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Jacksonville, FL, United States
In Life as well as in running the secret is Pace.

Wednesday, June 15, 2011

Florida Challenge Aftermath....

Linae from over at
A Most Peculiar Gray

sent me the below in an email regarding my DNF...  and subsequent ponderings in my previous post "hopefully I can learn to swim, hydrate, electrolyte balance, fuel, and pace myself over the next 4 months"

Have you thought about how to work it out? You've already said you prefer to train with very minimal nutrition, however, it didn't work the same way on race day?

I have been thinking about it... here are some of my thoughts...
1. I seem to be fine and dandy on glycogen stores for 4-5 hours (less in the heat)
2. I have gotten quite comfortable training and racing on that since I have mostly done races in that timeframe in the past few years.
3. I am trying to go fast
4. if I keep my heartrate under 125 I can eat pretty much whatever I want.
5. I'm not incredibly speedy at a 125 HR (19mph on the flats on the bike 10 min mile run)

What am I gonna do?
1. Do more 5+ hour training sessions
2. Practice/experiment with nutrition strategies
3. Not let a DNF bother me

Thanks for asking Linae


Wes said...

I will be glad to send you my Ironman nutrition plan in spreadsheet format. You don't have to use it (obviously), but it would give you someplace to start on your own.

Nutrition is the fourth discipline of triathlon. You need to practice every long workout, no exceptions. I can eat half a pig on the run and keep going... throw in some BBQ sauce...

Lesser is More said...

I have a few ideas to kick around in case you haven't considered them. There is no doubt that your training has you in good overall shape. Riding and running long are obviously key to training for long course triathlons.

Was your race day effort consistent (especially on the bike) with how you spent most of your training rides? If not, that is typically a reason why people experience nutritional issues later in races.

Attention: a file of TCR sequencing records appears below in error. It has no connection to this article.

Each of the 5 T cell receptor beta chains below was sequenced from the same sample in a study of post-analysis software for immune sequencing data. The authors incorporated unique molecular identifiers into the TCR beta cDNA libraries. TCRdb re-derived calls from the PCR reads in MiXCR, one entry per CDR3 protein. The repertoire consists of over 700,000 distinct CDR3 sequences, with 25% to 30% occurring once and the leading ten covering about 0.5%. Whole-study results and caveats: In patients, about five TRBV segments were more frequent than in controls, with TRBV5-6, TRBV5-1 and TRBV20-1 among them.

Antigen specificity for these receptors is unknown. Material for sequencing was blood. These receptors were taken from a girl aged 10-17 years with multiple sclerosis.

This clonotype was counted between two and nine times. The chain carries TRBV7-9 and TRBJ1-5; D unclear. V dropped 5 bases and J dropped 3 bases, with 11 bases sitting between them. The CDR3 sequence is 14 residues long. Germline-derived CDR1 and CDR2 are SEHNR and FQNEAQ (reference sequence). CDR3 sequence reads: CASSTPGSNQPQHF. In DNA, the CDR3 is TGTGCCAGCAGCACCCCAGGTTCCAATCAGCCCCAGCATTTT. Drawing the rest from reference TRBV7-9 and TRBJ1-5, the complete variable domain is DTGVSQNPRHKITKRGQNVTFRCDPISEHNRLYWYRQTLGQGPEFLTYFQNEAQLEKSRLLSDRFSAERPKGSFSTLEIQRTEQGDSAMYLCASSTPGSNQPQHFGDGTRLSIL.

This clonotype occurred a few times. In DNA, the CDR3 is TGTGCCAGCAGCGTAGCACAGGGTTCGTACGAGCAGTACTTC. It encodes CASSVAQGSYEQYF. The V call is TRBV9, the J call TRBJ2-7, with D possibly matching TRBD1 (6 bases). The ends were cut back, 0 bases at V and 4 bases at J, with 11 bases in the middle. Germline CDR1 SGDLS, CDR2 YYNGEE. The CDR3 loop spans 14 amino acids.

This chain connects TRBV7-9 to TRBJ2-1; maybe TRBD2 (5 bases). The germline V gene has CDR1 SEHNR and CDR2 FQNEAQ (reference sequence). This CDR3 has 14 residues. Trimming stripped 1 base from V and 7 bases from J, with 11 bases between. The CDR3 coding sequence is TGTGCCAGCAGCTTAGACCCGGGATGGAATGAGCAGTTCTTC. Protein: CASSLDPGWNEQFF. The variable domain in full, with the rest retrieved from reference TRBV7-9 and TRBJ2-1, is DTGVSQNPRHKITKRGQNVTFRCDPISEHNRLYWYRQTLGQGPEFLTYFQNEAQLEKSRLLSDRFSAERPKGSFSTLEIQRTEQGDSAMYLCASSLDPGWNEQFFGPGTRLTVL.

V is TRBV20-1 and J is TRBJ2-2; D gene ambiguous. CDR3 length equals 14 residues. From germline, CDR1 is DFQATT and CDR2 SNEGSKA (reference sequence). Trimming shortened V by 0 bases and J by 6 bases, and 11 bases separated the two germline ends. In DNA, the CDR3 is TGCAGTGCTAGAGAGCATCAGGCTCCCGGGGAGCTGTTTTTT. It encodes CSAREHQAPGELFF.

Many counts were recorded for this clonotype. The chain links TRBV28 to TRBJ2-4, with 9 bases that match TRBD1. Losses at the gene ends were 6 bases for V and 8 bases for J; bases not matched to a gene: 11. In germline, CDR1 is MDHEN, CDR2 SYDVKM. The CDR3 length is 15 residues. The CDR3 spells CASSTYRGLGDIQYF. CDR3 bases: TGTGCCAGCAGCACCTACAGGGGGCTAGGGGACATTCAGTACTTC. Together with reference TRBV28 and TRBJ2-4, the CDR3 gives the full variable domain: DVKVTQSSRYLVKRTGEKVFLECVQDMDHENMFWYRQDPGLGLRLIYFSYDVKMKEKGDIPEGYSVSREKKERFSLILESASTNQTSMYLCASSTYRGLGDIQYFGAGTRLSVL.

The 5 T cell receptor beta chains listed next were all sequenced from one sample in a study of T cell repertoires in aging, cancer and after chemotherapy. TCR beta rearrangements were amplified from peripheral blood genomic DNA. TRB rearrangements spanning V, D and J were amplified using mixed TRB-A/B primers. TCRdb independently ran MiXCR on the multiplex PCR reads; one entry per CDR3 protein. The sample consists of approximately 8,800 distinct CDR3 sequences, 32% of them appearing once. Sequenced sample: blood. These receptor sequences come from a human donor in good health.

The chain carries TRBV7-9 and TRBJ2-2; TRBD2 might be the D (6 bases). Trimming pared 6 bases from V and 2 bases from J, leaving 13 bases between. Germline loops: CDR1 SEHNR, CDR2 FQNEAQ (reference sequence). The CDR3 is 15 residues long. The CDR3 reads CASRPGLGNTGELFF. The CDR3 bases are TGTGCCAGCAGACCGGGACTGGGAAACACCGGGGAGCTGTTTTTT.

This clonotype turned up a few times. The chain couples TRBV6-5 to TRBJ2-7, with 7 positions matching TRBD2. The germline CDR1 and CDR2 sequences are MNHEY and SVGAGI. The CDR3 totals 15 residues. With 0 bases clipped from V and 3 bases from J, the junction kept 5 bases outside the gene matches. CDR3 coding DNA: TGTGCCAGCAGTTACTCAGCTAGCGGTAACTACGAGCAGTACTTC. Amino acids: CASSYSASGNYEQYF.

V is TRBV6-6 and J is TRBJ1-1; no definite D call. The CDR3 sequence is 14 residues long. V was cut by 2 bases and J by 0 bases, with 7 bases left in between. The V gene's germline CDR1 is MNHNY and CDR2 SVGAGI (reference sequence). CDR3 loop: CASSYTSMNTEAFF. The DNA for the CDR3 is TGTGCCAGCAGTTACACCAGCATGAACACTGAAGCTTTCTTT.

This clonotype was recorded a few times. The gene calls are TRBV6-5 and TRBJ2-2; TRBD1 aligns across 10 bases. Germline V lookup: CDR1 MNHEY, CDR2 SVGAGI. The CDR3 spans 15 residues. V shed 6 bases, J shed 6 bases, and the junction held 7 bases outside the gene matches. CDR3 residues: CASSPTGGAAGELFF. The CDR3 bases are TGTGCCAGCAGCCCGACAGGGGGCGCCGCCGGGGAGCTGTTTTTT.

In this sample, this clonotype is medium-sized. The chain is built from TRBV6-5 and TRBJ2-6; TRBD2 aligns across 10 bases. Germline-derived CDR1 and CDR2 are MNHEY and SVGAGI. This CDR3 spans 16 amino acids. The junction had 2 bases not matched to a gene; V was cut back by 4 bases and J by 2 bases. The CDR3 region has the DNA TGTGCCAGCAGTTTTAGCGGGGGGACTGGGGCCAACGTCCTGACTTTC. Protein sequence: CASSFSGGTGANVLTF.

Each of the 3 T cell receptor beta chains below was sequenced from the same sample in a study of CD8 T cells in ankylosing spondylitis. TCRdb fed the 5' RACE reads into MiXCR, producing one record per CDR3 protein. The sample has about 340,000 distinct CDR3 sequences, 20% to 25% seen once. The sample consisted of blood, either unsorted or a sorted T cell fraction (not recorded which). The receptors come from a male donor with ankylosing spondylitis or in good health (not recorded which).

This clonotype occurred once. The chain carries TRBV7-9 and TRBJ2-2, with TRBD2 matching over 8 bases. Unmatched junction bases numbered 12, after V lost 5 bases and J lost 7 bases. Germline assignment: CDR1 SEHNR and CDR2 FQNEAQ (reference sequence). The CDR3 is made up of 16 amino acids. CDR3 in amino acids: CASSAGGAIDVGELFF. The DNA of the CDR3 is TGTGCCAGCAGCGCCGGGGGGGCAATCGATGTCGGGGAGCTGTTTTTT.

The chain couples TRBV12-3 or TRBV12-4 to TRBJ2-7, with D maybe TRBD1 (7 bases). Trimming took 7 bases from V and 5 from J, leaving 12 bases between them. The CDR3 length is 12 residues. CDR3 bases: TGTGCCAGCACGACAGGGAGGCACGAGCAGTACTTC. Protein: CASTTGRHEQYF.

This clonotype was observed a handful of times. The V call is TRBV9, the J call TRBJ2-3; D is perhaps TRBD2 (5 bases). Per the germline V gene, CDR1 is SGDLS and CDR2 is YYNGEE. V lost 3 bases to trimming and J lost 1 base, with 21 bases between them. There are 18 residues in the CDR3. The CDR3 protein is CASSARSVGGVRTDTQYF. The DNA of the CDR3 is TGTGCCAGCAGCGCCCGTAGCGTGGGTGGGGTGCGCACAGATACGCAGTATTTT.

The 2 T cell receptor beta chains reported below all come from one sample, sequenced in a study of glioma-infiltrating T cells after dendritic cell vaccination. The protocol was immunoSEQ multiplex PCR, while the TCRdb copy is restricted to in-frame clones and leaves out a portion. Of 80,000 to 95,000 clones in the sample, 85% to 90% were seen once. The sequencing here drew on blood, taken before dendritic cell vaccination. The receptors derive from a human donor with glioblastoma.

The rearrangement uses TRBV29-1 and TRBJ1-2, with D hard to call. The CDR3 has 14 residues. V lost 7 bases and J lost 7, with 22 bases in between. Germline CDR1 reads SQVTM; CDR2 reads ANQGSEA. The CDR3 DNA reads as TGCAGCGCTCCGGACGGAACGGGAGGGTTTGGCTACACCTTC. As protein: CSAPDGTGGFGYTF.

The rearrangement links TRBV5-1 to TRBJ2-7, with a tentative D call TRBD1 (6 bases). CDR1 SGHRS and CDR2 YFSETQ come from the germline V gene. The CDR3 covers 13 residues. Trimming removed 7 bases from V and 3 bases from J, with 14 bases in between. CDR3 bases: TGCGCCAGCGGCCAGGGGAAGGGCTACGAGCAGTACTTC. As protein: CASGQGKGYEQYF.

If that is the case, spending time (more as you get closer to race day) at near race intensity will allow your body to adapt to that kind of the concept of specificity of training (training how you will race). You would probably benefit from a lot more of this kind of training vs just steady state long rides. You know you can go the distance already. This doesn't mean every ride/run should be race paced, but gradually spending more time at race pace intensity, while practicing fueling enables your body to better handle those conditions. You can add a lot more quality with a 2-3 hr ride with race-specific intensity intervals thrown in to get more out of the ride vs a steady state 4 hour ride.

Not trying to poke holes, but just hoping this brings up a few things you might not have considered.

Big Daddy Diesel said...

I been studying nutrtion, for the most part, based on what I have read, the body can only digest 300-400 calories per hour. My opinion thats a starting point and decide, what, when, how you want to take it from there

Anonymous said...

Nutrition is a tough thing. My boyfriend has had super bad GI issues in the last 10 miles of his IMs all of the time.

He's thinking he's eating too much "product" and not enough regular food if that makes sense?

B.o.B. said...

Since I have only completed two Oly's thus far, I got nothing. I am still trying to figure out how to grab water from the folks at the water stations while on the bike. LOL! I do like to suck down some shot bloks during transition though and has helped. But again, I'm a noob, so I'm sure you'll figure out what works best for you.